SINCE ITS RELEASE AT THE BEGINNING OF November, The Beatles' Now And Then has been making up for lost time – sending its tendrils everywhere, outraging and beguiling fans as a reverse-engineered Beatles song released by only half of The Beatles was bound to do.
And yet, the most startling thing about the revived and restored song is how much it really does sound like The Beatles. Where both Free As A Bird and Real Love, under Lynne’s direction, veered perhaps too close to ELO while Lennon’s ghostly tones drifted eerily from the afterlife, Now And Then is simpler and punchier and expands beautifully upon the dreamy grace of John Lennon’s original demo. John’s voice, meanwhile, is back: front and centre and up-close.
Giles Martin, brought in to co-produce the track with Paul McCartney, has been immersed in the restoration – and subtle updating – of Beatles productions since Love in 2006. Despite his absorbed and applied knowledge of Beatle sound and recording techniques, he’s taking no more than a modicum of credit. “That’s the thing. It is The Beatles,” he says. “I didn’t do anything to make it modern.”
Back in the mid ’90s, when Jeff Lynne and the surviving Beatles were first tackling the scratchy demos – featuring Lennon on piano and singing into his domestic tape recorder – there wasn’t much in the way of technology to pull his voice away from unwanted audio elements. The only available tool was filtering – as utilised on Free As A Bird and Real Love – which reduced the lower frequencies of the piano and made the voice clearer.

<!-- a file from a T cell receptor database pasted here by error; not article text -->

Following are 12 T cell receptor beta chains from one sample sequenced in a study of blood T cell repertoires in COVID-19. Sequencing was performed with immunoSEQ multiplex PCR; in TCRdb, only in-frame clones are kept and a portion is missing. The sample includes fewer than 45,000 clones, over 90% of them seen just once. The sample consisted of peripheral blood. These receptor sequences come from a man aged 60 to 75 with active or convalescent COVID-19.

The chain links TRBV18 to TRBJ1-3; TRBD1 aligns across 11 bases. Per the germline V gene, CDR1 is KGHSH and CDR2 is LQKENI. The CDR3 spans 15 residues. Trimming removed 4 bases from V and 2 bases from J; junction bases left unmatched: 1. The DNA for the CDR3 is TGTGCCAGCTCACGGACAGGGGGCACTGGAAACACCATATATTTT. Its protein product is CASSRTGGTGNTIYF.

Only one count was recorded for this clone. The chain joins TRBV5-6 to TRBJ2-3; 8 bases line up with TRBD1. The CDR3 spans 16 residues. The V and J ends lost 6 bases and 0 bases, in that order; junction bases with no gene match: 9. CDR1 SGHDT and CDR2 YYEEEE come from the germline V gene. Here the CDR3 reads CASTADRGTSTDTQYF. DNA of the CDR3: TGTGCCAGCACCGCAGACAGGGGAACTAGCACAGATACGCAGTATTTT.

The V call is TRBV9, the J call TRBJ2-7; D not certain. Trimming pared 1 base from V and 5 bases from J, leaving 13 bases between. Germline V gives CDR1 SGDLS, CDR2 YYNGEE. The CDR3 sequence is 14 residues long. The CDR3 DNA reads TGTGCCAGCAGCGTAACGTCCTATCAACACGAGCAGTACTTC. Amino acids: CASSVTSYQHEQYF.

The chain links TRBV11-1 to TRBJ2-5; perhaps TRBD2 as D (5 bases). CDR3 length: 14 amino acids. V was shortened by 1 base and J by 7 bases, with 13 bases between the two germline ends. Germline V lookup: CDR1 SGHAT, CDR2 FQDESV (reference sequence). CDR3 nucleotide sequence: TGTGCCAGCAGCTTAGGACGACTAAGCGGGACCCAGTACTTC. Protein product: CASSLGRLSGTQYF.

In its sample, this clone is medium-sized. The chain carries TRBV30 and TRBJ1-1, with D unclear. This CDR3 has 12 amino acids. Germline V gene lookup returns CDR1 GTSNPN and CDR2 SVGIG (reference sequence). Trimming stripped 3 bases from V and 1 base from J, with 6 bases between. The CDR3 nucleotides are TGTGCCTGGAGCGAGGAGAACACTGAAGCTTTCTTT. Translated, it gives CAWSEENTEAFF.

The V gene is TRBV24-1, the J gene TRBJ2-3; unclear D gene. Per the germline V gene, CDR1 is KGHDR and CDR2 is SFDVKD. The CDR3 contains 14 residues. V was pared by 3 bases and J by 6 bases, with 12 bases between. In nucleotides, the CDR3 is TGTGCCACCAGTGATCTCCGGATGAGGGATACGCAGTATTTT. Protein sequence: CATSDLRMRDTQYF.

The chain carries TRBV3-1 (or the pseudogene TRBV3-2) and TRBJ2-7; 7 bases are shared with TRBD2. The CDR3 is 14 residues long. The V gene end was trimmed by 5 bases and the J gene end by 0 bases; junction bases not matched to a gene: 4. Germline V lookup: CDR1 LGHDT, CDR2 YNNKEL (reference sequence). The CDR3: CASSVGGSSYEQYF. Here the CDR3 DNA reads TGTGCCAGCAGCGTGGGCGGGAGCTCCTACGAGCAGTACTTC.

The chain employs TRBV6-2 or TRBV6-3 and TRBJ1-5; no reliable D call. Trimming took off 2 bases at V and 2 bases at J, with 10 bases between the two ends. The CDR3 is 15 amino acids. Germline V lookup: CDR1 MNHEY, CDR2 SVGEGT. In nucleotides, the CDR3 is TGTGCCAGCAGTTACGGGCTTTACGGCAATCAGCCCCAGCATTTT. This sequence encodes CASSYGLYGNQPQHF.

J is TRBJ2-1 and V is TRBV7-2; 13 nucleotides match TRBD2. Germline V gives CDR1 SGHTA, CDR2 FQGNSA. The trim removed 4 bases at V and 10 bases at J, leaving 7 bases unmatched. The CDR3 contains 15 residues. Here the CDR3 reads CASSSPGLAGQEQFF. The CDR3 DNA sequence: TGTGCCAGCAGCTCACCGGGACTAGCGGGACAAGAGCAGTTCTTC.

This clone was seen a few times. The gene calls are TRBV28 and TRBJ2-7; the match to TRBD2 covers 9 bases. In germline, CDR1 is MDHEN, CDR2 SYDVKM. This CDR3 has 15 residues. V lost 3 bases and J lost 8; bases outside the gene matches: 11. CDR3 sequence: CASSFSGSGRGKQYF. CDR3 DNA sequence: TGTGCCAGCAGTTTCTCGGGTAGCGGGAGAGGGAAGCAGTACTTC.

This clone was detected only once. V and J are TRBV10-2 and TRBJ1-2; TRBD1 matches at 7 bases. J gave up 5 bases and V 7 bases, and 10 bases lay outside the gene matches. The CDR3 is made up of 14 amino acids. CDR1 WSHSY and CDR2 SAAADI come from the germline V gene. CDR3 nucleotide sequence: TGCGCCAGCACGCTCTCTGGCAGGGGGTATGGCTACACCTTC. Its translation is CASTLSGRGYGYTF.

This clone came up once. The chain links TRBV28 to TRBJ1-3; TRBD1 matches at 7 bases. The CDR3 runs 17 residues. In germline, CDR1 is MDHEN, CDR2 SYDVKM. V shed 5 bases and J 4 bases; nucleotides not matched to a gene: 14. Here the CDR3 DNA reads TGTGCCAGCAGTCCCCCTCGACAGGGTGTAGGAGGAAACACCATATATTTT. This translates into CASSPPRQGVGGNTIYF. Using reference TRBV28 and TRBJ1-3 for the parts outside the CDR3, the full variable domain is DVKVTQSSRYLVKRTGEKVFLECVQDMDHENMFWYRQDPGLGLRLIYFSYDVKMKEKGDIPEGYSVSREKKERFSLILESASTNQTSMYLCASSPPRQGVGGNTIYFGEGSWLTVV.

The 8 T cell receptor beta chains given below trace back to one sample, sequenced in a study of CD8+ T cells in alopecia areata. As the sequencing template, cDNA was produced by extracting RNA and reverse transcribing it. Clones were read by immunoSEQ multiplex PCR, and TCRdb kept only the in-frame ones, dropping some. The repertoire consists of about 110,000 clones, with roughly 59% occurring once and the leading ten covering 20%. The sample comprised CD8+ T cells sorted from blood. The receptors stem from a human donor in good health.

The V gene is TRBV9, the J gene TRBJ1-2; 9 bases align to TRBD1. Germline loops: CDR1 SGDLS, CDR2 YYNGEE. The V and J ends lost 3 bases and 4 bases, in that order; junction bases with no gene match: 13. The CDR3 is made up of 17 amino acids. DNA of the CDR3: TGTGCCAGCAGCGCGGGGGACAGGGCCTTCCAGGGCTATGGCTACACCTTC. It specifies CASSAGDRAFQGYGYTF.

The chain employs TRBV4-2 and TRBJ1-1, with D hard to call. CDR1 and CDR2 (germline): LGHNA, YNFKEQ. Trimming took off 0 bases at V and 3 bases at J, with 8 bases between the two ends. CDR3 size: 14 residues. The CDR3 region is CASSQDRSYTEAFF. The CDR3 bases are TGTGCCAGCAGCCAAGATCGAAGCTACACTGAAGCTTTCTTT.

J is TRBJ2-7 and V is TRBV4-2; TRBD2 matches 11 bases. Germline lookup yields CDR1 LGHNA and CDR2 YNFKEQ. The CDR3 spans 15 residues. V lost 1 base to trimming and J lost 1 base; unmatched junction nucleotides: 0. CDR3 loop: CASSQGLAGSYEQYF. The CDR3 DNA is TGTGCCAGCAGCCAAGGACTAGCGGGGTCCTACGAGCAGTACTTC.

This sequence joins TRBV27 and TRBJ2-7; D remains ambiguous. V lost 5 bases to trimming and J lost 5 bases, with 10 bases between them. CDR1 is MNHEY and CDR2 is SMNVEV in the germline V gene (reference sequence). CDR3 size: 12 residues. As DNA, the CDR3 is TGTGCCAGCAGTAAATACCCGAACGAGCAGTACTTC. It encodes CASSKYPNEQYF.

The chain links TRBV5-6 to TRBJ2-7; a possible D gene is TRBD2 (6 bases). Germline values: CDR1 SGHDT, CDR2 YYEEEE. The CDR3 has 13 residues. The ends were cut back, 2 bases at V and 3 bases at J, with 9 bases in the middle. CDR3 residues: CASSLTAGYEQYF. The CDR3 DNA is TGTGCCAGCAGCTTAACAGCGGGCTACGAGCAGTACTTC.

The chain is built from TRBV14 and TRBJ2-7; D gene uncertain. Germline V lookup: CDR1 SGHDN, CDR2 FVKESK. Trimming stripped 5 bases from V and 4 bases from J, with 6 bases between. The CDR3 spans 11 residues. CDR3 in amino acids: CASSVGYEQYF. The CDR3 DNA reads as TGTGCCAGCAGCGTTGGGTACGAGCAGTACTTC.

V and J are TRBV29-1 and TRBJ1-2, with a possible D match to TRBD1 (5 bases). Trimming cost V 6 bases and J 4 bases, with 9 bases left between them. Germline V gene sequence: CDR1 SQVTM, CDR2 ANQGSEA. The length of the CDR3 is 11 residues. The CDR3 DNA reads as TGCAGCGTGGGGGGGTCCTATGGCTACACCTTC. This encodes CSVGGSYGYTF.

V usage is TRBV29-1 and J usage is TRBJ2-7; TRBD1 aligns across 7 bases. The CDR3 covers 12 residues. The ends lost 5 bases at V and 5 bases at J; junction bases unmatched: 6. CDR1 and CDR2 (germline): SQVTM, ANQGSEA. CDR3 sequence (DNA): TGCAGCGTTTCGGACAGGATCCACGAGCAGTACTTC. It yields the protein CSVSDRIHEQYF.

But the Now And Then demo was an even more problematic recording, made by Lennon at the Dakota in 1979 on a cassette machine positioned on top of his piano, while a TV burbled in the background. The strength of the song made the obstacles agonising. “It was a very sweet song,” reflected Jeff Lynne. “I wish we could have finished it.”
But for Ringo, the lo-fi quality of Lennon’s sketch was only one of the reasons for shelving Now And Then. For a start, maybe two new Beatles songs was enough. “‘Let’s not get too crazy…’” he remembers thinking. In addition, Lynne’s preferences for looped drum parts and overdubbed fills were neither to Starr’s taste nor in his style.
“Jeff is very particular and meticulous,” explains Ringo today. “He always wants a click track and I keep telling him I’m the click. He likes you just to hit the drums or do a short rhythm pattern and then he uses it. He said, ‘OK, now do some fills.’ But the fill comes when I’m emotionally involved in the track. I think maybe that’s what ended the sessions.”
Not to forget the heavier emotions stirred up when working in the studio with Lennon’s voice. “It really brought to the fore,” Starr adds, “to the three of us in the ’90s, y’know, that John’s gone.”
Giles Martin acknowledges the original attempt to record Now And Then may have been triggering for The Beatles, a stark reminder of their friend’s murder. “That’s a hard thing to deal with,” he stresses. “Not only dealing with your mate that’s dead, but you’re playing on a record where it’s like, ‘What should it sound like?’”
Talking today, McCartney acknowledges the push and pull of feelings attached to the track.
“It hung around for a while… years,” he says, “and every so often I’d kind of go to the cupboard and think, There’s a new song in there, y’know. We should do it, we’ve got to do it. But it would go back in the cupboard. A couple of years ago, I said, ‘No, we’ve really got to do something.’”
“Let’s say I had a chance to ask John, ‘Hey John, would you like us to finish this last song of yours?’ I’m telling you, I know the answer would have been, Yeah…”
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